Of course, to properly use the metro app aspect of Windows 8, you just simply need something touch based, a touchpad, a touch enabled mouse, or a touch screen.
And also, Windows 8 isn't a purely tablet PC based operating system or a purely desktop PC based operating system. This is basically on the user on how THEY want to use it.
I don't understand why the phrase, "desktop-friendly" means. Is this the Desktop UI or is it a desktop mouse friendly? The Desktop can be on a tablet and laptop PC, it's rather friendly. I don't get it.
From now on, I'm going to call then apps/start menu the Mobile Phone Interface (MPI), because that's what it is. It's not a desktop interface, but an add-on to the desktop that makes your program menu look like you're using a really, really, big mobile phone.
The MPI is not traditional, desktop, user friendly. It's not fast. It's not convenient. It's not logical. All of the aforementioned applies, unless you are using a mobile phone, or you simply want to love what Microsoft has concocted.
Most desktop users don't have touch-based anything, they rely on mouse and keyboard. What works for some, clearly does not work for a lot of others. It's not that it's difficult (really and truly it's not difficult to understand and use, I mean it), but it's pointless.
The Windows 7 method of taskbar and start menu just works better for so many people. Call them stupid, ignorant, Luddites, whatever, but it's what they like and it's what they want. What is one person's cheese is another's rotten milk.
Thanks for the feedback, Coke Robot.
I'll try and explain more clearly what I mean, and this also of course may just be a difference between our preferences.
To start with, I personally love popup menu lists which can expand certain folders or whatnot when they're highlighted. As I had previously mentioned, I also have popup menus for my user folder, computer, games, and links (basically replacing bookmarks/favorites, so I don't even need to open my browser before pointing it to where I want to go, or listen to internet radio stations in WMP, and the like) on the Taskbar, and of course use the Start menu primarily to run specific general programs which I've placed there, to change general computer settings, search the computer, or shut it down/restart/sleep, and the like. I find this to be very convenient for me to get to what I want, whether it be to run programs, open files, folders, and whatnot while still having on the screen what I'm actively using in different windows which can also be very easily switched between on the Taskbar, using alt+tab, clicking on, or even minimizing and maximizing. I find the new Metro style Start to be very cumbersome to use in this regard, and less convenient to use as a list of what I want to run or do with also having to switch between these different styles of interfaces.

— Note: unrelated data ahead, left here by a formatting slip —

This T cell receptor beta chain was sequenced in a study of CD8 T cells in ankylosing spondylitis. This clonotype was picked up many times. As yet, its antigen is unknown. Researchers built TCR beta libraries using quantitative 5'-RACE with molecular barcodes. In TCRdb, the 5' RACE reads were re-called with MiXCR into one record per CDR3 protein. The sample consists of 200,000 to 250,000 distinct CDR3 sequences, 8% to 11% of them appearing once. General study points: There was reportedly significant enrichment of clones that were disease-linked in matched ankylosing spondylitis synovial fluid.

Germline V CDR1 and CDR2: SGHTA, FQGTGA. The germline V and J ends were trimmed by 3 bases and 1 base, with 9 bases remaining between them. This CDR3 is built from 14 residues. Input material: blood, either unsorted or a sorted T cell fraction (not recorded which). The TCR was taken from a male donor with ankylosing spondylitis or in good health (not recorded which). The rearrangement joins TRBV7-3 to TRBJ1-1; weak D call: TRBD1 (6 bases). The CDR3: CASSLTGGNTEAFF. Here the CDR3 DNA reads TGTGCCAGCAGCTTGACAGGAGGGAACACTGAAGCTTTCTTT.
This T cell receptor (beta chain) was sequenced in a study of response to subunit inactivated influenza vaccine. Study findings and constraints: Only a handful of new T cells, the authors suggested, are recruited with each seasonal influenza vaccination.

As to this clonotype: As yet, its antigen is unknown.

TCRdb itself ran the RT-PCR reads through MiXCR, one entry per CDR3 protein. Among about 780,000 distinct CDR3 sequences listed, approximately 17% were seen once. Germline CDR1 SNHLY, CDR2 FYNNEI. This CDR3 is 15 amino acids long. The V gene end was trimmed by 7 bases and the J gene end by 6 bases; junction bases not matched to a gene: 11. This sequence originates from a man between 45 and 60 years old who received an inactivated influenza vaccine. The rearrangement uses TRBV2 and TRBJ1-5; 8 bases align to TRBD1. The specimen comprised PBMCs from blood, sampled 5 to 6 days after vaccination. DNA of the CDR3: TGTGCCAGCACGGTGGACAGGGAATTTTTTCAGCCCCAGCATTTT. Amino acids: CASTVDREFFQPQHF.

I hardly ever use the desktop background icons, and don't even display them, because I don't prefer to find what I'm looking for that way, being less linear and hidden behind everything else, and the number of icons that I would use there if it were the main way for me to access those programs and files would make it inconvenient for me to easily find them, though I can understand the appeal of using the desktop as a kind of temp folder for what I may want to access and move around before deciding what I want to do with it. The newer desktop button does help in that respect somewhat though. So, in a way, the new Metro style interface is kind of like another desktop with a collection of active icons, and it makes more sense to me that this would incorporate the desktop icons and instead use the desktop as the new Metro style interfaces, so that it would run more seamlessly and be more incorporated with everything else in a more traditional and user-friendly way.
I understand that the Metro style interface is designed to replace the Start menu, but I think it would work much better if it instead replaced the desktop itself, while maintaining similar functionality to what it has now, still allowing users to tag whatever they wanted to it, whether traditional icons or app rectangles that you could scroll through, only still allowing for the same functionality without having to switch between screens to access the Taskbar and easily switch between and load windows in the foreground.
Last edited by Wrend; 05 Feb 2013 at 04:35.
I was only using 98 SE about 6 months and was a member of a couple MSN computer groups when XP was released.